OK I think we've made the point that translations are important but there's one more requirement you should be aware of. Annex I, Section 23 of the EU MDR states: “Each device shall be accompanied by the information needed to identify the device and its manufacturer, and by any safety and performance information relevant to the user, or any other person, as appropriate. Such information may appear on the device itself, on the packaging or in the instructions for use, and shall, if the manufacturer has a website, be made available and kept up to date on the website…”

Notice the word “shall” in this passage which means it is not optional. Thus, make sure you are clearly posting your IFUs (all of them in all languages) on your website. Your distributor, importer, Notified Body or Competent Authorities (and even your competitors!) may check.


Don’t Forget to Translate Your Declaration of Conformity

Translations aren't limited to your product labeling and instructions for use. MDR Article 19(1) makes that clear: “The EU declaration of conformity shall state that the requirements specified in this Regulation have been fulfilled in relation to the device that is covered. The manufacturer shall continuously update the EU declaration of conformity. The EU declaration of conformity shall, as a minimum, contain the information set out in Annex IV and shall be translated into an official Union language or languages required by the Member State(s) in which the device is made available.”

Shown below are the medical device language requirements for devices sold in European countries. This includes all EU and EEA countries plus a few others. This information may not be fully complete and use this as a guide but in the case of professional use devices, always verify with a country’s Competent Authority before making decisions about labeling as there are many exceptions in specific situations. While it is convenient and less expensive to provide an IFU in English for a professional use device, consider the new risks doing so may present. If you are committed to selling in a market for the long term, it is highly recommended to provide your IFU and labeling in an official language of that country.


European Countries and Their Official Language(s)


Shown below are the medical device language requirements for devices sold in European countries. This includes all EU and EEA countries plus a few others. This information may not be fully complete and use this as a guide but in the case of professional use devices, always verify with a country’s Competent Authority before making decisions about labeling as there are many exceptions in specific situations. While it is convenient and less expensive to provide an IFU in English for a professional use device, consider the new risks doing so may present. If you are committed to selling in a market for the long term, it is highly recommended to provide your IFU and labeling in an official language of that country.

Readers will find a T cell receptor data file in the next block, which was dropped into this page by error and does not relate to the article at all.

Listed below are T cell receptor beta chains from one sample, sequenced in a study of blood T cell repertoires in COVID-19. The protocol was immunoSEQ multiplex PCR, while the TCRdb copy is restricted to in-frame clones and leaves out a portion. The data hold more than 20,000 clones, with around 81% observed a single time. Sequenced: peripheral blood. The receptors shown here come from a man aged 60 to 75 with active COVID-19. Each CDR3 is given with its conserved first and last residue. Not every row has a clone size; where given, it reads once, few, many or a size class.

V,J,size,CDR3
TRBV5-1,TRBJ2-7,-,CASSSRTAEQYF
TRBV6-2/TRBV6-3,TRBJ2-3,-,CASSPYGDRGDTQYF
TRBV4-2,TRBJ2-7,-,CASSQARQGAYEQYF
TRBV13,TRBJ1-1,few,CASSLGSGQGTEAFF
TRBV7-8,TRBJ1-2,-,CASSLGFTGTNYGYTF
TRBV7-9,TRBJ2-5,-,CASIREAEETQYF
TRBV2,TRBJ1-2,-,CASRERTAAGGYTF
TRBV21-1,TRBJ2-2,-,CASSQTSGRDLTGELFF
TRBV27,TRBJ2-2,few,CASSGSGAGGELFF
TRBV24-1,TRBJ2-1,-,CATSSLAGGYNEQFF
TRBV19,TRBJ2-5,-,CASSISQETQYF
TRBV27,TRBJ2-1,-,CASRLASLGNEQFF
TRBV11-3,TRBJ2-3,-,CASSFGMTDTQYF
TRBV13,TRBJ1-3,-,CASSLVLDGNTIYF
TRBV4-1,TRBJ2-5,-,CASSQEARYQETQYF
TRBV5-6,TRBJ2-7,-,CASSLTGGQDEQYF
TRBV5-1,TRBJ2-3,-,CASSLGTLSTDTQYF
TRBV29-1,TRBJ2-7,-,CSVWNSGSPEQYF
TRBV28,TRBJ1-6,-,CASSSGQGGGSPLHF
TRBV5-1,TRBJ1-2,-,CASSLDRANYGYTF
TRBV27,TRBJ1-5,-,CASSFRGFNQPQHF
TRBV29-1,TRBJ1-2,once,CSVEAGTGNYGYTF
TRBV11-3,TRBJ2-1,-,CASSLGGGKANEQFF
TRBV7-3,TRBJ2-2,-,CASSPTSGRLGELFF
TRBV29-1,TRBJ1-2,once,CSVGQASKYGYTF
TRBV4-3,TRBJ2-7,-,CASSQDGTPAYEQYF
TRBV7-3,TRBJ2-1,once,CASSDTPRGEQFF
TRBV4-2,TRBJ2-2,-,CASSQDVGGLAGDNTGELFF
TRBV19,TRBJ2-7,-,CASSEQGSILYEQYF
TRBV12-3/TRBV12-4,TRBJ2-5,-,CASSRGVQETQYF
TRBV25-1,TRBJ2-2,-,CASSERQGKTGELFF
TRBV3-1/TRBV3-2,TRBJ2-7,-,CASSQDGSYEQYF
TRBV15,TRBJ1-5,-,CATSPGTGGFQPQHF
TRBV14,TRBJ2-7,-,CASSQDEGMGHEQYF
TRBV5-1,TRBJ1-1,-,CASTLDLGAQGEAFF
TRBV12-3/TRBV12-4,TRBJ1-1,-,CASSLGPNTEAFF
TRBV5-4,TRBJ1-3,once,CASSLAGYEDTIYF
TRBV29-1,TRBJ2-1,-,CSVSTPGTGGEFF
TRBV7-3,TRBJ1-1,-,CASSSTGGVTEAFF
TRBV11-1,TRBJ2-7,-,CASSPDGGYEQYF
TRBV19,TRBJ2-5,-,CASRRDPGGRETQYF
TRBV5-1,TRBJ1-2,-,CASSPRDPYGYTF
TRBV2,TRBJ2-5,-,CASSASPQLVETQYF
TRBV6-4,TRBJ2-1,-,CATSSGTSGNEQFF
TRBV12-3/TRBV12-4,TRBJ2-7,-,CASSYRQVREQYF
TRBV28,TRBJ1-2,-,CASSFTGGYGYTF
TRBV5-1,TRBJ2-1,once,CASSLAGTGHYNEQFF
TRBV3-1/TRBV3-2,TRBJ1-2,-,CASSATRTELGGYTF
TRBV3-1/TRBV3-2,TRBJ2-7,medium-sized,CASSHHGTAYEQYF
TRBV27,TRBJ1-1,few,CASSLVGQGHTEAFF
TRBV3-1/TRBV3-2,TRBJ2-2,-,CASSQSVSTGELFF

An * indicates that that English may be acceptable for devices used only by healthcare professionals. Even so it is always recommended to translate into an official language of that country.


AUSTRIA - German

BELGIUM - Dutch, French and German

BULGARIA - Bulgarian*

CROATIA - Croatian

CYPRUS - Greek* CZECH REPUBLIC - Czech

DENMARK - Danish

ESTONIA - Estonian*

FINLAND - Finnish and Swedish

FRANCE - French

GERMANY - German

GREECE - Greek

HUNGARY - Hungarian

ICELAND - Icelandic

IRELAND - English

ITALY - Italian

LATVIA - Latvian

LITHUANIA - Lithuanian

LICHTENSTEIN* - German

LUXEMBOURG - French or German*

MALTA - English or Maltese

NETHERLANDS - Dutch*

NORWAY - Norwegian

POLAND - Polish*

PORTUGAL - Portuguese

ROMANIA - Romanian*

SLOVAKIA - Slovakian

SLOVENIA - Slovenian*

SPAIN - Spanish

SWEDEN - Swedish*

SWITZERLAND - German, French and Italian

UKRAINE - Ukranian

UNITED KINGDOM - English


Don’t get careless with your translations. Mix up Slovenian and Slovakian and you’ll surely hear about it. And whatever you do, don't cut corners and use your Brazilian Portuguese IFU translation for devices sold in Portugal.


Let MedEnvoy Help You Stay Compliant with European Medical Device and IVD Regulations


As an independent medical device importer for companies exporting to Europe, it's our job to help you maintain compliance with requirements of the European Union, UK and Switzerland. Learn how we can assist.